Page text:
When reading a map over a table, I always see the whole parts of the map as being flat even the Mitumba Mountains. I do feel that in every part of the map, someone can walk as if you were in a Rusizi plain while climbing Gafinda, Munanira, Kirungwa, Chito… will be the hardest to do in your life. It requires being good in reading maps to understand where it’s easy to construct a road or where it fools the head to have 1 Km realized. At this point, it becomes more practical than ever if you keep your feet on the ground. Ca this justify why the inherited road from colonial era hasn’t yet been maintained/improved for the interest of local population? Probably because responsible have been reading through map and feel that there has been an infrastructure left by Belgian.
Westward from Uvira or the East African countries, Mitumba are that chain of mountains that you will have to inevitably cross to reach my village. For anyone unfamiliar of these areas, they possibly resort to maps in order to see how far and hardest it’s to visit the zone. Locating the area at the map in front of you might underestimate your journey until you face it. Just try to simulate the reasoning of reading a map with the way our legal instruments are drawn and put into action.
The Foreign Direct Investment (FDI) in DRC looks as unlikely framed in terms of laws and regulations. Though I couldn’t access it, there might be an existence of legal instruments surrounding the FDI that doesn’t work on the ground for several reasons. That is the core part of this short discussion. In this case, the country may be facing a problem of law enforcement as if leaders are simply interpreting the context on the paper. This is a blogger’s viewpoint though it may be shared by many observers. Being roughly unframed does mean that we don’t need to have them running in DRC, especially in Kinshasa. However, there is a need of allowing foreign investors to be established in DRC in a way that benefits local investors. Put it simply that FDI can’t be allowed to asphyxiate local initiatives and traders.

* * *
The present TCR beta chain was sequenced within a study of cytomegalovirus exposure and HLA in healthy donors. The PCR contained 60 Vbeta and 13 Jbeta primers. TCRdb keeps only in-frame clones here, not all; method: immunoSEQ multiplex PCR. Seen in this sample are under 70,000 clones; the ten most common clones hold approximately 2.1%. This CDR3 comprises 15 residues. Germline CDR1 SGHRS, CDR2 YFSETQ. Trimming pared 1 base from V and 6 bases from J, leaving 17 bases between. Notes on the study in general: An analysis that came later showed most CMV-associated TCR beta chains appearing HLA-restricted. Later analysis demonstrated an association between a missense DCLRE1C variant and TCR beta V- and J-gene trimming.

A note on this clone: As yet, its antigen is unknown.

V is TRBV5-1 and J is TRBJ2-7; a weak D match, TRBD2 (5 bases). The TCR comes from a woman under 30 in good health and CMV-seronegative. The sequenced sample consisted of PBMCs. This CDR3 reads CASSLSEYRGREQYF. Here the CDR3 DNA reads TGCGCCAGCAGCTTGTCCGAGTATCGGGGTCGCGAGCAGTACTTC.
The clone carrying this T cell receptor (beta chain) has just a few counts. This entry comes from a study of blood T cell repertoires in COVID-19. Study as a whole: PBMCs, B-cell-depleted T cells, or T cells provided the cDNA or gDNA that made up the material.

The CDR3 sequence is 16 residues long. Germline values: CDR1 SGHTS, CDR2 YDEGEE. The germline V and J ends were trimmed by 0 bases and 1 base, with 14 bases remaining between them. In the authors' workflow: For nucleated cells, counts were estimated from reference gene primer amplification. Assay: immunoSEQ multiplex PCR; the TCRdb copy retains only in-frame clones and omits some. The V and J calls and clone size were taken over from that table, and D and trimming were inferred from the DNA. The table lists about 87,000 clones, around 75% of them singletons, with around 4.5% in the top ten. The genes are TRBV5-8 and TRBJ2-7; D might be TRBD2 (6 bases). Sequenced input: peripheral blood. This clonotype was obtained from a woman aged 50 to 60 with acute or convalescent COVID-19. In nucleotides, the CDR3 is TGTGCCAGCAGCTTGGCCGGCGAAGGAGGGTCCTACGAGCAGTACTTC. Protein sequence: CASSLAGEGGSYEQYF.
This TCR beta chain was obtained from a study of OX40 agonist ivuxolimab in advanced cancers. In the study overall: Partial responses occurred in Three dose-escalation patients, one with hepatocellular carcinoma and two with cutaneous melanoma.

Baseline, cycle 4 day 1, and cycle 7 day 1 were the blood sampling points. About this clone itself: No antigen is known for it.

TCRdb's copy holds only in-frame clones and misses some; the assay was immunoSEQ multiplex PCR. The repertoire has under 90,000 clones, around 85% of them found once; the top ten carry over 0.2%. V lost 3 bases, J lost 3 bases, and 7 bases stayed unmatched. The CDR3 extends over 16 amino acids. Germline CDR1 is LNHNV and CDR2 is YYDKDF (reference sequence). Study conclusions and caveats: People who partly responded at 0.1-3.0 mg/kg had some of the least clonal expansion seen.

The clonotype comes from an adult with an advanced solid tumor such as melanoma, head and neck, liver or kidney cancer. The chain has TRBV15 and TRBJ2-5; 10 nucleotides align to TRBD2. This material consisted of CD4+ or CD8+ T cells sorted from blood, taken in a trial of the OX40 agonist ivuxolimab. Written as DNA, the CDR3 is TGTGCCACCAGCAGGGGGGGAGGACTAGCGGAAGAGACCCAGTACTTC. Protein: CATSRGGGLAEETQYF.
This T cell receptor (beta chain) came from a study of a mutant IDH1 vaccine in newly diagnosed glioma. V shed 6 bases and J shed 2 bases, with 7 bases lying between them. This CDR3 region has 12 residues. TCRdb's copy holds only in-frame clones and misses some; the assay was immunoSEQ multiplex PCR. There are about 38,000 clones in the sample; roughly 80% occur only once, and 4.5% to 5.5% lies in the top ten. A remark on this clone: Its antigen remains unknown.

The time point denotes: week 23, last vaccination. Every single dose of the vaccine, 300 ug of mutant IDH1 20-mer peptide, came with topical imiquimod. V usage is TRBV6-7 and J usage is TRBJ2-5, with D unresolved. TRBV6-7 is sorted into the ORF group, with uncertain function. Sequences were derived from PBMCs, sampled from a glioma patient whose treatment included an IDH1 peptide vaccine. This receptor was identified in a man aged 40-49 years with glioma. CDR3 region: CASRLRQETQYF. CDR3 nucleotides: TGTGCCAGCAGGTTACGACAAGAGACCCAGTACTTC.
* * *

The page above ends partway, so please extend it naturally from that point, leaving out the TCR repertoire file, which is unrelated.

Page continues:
Instead of jumping and brewing into Economics theories regarding the FDI, the article tries to share this slight experience of how things go on Kinshasa as well as in approximately many cities of the country. The reader may be expecting a long story but it’s just in one sentence that can the reader questions the FDI framework in this large country. It is about conceiving ONE TOOTHBRUSH made in China being sold in a shop belonging to an owner looking as a Chinese. Specifically, all around streets in Kinshasa or elsewhere in the countryside where there isn’t even electricity, observer would unlikely disagree with me that a commodity produced in China, India… is sold as a unit by a Lebanese, Indians, Nepalese or Chinese. These Foreigners investing directly in our economy appears as petty traders with large supermarkets, big shops selling detailed commodities until one Toothpick, pen, earphones…